Talking about his vision for the future, President Obama said at his inauguration, “Our journey is not complete until our gay brothers and sisters are treated like anyone else under the law.” Quite a statement coming from the President, described by one commentator as the most important gay rights speech ever. But it was also a statement which reflected as much about the vision of the speaker as it did about remarkable change in the country in recent years.
One of the most striking examples of change that I can point to is that last week I traveled to Jackson Mississippi to celebrate with colleagues there as they inaugurated the Open Arms Healthcare Center for LGBT people, built in the shadow of the University and on ground not traditionally known for welcoming sexual and gender minorities.
LGBT people still experience much discrimination and stigma and this is true in health care. Research has shown that LGBT patients experience unique health disparities and have many health care needs that differ from the general population. Examples are legion. For too long the number of new HIV cases in the United States has not declined and remains at 50,000 a year, as the incidence of STD's has skyrocketed. While the details of the epidemiology varies throughout the United States, in most parts of the country, sexual and gender minorities have experienced disproportionately high morbidity.
At the same time, resources targeted on effecting change for populations at highest risk have been disproportionately low. Clinicians have been shown to avoid dealing with key aspects of sexual health at the core of these issues, such as taking histories that include discussions of risk behaviors or identifying sexual orientation or gender identity. At the same time efforts to train clinicians on these issues have been sporadic at best and often inconsistent and fragmented. Numerous articles in leading medical and behavioral health journals have documented the challenges faced by LGBT people seeking care through first-hand accounts and population-based research. The Institute of Medicine recognized this in a report, The Health of Lesbian, Gay, Bisexual and Transgender People, published in May 2011.
Working at The Fenway Institute to educate clinicians and effect change was always rewarding, but I generally had the sense our audience was predictable and limited to LGBT providers and allies. I now feel that the world is changing-dramatically. Late in 2011, The United States Health Resources and Services Administration (HRSA) awarded a cooperative agreement to The National LGBT Health Education Center at The Fenway Institute to advance cultural competence and educate community health center clinicians and staff across the country in how to care for LGBT patients. From the outset, we determined that of greatest importance was to try to reach audiences in areas of the country that had not traditionally been receptive to LGBT health trainings in the past. This was our core strategy working to provide training about LGBT health disparities and how to overcome them to clinicians and staff from health centers, as well as in medical schools and hospitals.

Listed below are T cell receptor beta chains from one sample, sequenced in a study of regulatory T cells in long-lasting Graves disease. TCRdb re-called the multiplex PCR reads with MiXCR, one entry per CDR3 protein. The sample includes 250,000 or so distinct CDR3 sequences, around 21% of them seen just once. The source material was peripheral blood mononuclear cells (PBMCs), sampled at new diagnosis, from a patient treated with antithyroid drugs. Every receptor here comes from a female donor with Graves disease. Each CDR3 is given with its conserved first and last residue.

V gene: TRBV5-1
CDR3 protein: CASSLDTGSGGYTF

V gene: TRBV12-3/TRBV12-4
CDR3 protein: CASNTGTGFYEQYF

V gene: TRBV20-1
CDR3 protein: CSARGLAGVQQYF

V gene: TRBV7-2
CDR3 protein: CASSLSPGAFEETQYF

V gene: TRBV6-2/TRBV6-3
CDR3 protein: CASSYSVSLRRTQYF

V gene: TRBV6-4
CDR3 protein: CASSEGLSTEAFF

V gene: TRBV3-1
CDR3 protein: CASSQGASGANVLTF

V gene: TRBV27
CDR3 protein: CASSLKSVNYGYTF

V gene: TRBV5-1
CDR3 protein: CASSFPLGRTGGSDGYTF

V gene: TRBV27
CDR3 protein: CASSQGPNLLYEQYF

Last year we spent three days in New Orleans, Louisiana conducting five training sessions for staff from local community health centers in addition to meeting with LGBT students at Tulane University School of Medicine. It was heartwarming to hear the interest expressed in what health centers could do to reach young black MSM, help them get tested for HIV, and then engage them in prevention and care. These concerns were expressed by professional and support staff many of who knew people at risk personally and were concerned that not enough was being done.
In Little Rock at the University of Arkansas, in addition to campus-wide rounds and meetings with faculty and students, the chancellor of the medical campus held a cabinet meeting for the deans of all the health professions schools to talk about how to improve care for LGBT patients as well as the environment for students and staff. The goal is to follow up and develop a curriculum for the campus as well as work to do outreach among clinicians working in the surrounding communities. Just last week, we did a full day of trainings on providing affirmative care to transgender people at Wake Forest Medical School with programs for front line staff clinicians, and community organizations that work with colleagues at the medical center.
Over the past year and half, we have worked in over half the states in the country, but in particular in Arkansas, Arizona, Georgia, Louisiana, Mississippi, North Carolina, Texas and Puerto Rico. We have work planned in Alaska, Utah, and Montana. These are not places I thought we would be working on LGBT initiatives. But in a discussion just last week it was interesting to hear questions from medical professionals about how they should weigh their personal values with professional values they held to provide care for all and then hear them answer their own questions recognizing that when in clinical settings professional values to care for all, including LGBT people, takes precedence.
This isn’t to say that all clinicians are opening their doors and coming to trainings, but the door has opened a crack, and we have to work hard to keep it open. I think the commitment to the Open Arms Healthcare Center in Jackson is a landmark for LGBT health, and one I hope will be replicated around the country. My own personal goal is that we work hard on both education and data collection and be able to show that LGBT people no longer experience disparities in health care.
HARVEY MAKADON, MD, is the director of the National LGBT Health Education Center at The Fenway Institute.